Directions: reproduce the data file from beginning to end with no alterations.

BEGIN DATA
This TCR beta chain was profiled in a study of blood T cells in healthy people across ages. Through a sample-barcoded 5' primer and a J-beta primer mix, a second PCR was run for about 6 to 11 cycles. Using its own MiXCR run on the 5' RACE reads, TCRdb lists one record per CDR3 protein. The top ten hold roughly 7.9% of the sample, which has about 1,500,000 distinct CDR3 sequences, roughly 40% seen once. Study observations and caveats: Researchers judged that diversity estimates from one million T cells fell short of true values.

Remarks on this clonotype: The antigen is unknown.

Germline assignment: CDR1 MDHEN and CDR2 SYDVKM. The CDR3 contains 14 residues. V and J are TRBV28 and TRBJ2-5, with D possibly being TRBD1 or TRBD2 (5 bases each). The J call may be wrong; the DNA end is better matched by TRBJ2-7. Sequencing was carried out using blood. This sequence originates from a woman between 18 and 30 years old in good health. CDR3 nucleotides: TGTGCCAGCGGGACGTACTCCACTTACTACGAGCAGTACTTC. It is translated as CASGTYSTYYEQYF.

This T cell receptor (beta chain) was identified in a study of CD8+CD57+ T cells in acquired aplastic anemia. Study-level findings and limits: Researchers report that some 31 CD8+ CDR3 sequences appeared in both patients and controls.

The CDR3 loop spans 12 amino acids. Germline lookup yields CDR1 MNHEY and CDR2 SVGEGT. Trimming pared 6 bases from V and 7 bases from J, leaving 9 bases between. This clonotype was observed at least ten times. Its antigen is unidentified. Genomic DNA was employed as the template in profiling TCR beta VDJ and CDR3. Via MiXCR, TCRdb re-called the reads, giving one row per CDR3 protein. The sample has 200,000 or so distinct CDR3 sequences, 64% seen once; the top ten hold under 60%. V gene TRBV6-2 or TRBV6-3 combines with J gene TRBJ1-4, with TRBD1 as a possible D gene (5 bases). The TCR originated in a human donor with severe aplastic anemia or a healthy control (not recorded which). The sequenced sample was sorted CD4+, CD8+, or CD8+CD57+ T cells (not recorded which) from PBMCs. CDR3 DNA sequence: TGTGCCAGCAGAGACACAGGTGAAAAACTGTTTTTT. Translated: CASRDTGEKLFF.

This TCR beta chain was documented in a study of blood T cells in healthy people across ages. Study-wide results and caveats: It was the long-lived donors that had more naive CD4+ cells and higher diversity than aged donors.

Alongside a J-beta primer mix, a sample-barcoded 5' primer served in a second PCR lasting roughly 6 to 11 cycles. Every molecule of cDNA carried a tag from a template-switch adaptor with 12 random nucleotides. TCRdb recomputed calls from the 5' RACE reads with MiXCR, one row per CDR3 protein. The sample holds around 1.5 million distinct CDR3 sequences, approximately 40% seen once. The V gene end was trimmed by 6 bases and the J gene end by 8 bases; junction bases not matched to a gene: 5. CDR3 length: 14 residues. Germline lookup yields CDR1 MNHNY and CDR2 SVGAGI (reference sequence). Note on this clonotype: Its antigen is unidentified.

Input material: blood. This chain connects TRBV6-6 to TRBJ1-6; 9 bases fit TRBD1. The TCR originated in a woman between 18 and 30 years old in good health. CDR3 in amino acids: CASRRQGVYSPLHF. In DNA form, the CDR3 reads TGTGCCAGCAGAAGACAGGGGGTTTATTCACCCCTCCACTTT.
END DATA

This TCR beta chain was profiled in a study of blood T cells in healthy people across ages. Through a sample-barcoded 5' primer and a J-beta primer mix, a second PCR was run for about 6 to 11 cycles. Using its own MiXCR run on the 5' RACE reads, TCRdb lists one record per CDR3 protein. The top ten hold roughly 7.9% of the sample, which has about 1,500,000 distinct CDR3 sequences, roughly 40% seen once. Study observations and caveats: Researchers judged that diversity estimates from one million T cells fell short of true values.

Remarks on this clonotype: The antigen is unknown.

Germline assignment: CDR1 MDHEN and CDR2 SYDVKM. The CDR3 contains 14 residues. V and J are TRBV28 and TRBJ2-5, with D possibly being TRBD1 or TRBD2 (5 bases each). The J call may be wrong; the DNA end is better matched by TRBJ2-7. Sequencing was carried out using blood. This sequence originates from a woman between 18 and 30 years old in good health. CDR3 nucleotides: TGTGCCAGCGGGACGTACTCCACTTACTACGAGCAGTACTTC. It is translated as CASGTYSTYYEQYF.

This T cell receptor (beta chain) was identified in a study of CD8+CD57+ T cells in acquired aplastic anemia. Study-level findings and limits: Researchers report that some 31 CD8+ CDR3 sequences appeared in both patients and controls.

The CDR3 loop spans 12 amino acids. Germline lookup yields CDR1 MNHEY and CDR2 SVGEGT. Trimming pared 6 bases from V and 7 bases from J, leaving 9 bases between. This clonotype was observed at least ten times. Its antigen is unidentified. Genomic DNA was employed as the template in profiling TCR beta VDJ and CDR3. Via MiXCR, TCRdb re-called the reads, giving one row per CDR3 protein. The sample has 200,000 or so distinct CDR3 sequences, 64% seen once; the top ten hold under 60%. V gene TRBV6-2 or TRBV6-3 combines with J gene TRBJ1-4, with TRBD1 as a possible D gene (5 bases). The TCR originated in a human donor with severe aplastic anemia or a healthy control (not recorded which). The sequenced sample was sorted CD4+, CD8+, or CD8+CD57+ T cells (not recorded which) from PBMCs. CDR3 DNA sequence: TGTGCCAGCAGAGACACAGGTGAAAAACTGTTTTTT. Translated: CASRDTGEKLFF.

This TCR beta chain was documented in a study of blood T cells in healthy people across ages. Study-wide results and caveats: It was the long-lived donors that had more naive CD4+ cells and higher diversity than aged donors.

Alongside a J-beta primer mix, a sample-barcoded 5' primer served in a second PCR lasting roughly 6 to 11 cycles. Every molecule of cDNA carried a tag from a template-switch adaptor with 12 random nucleotides. TCRdb recomputed calls from the 5' RACE reads with MiXCR, one row per CDR3 protein. The sample holds around 1.5 million distinct CDR3 sequences, approximately 40% seen once. The V gene end was trimmed by 6 bases and the J gene end by 8 bases; junction bases not matched to a gene: 5. CDR3 length: 14 residues. Germline lookup yields CDR1 MNHNY and CDR2 SVGAGI (reference sequence). Note on this clonotype: Its antigen is unidentified.

Input material: blood. This chain connects TRBV6-6 to TRBJ1-6; 9 bases fit TRBD1. The TCR originated in a woman between 18 and 30 years old in good health. CDR3 in amino acids: CASRRQGVYSPLHF. In DNA form, the CDR3 reads TGTGCCAGCAGAAGACAGGGGGTTTATTCACCCCTCCACTTT.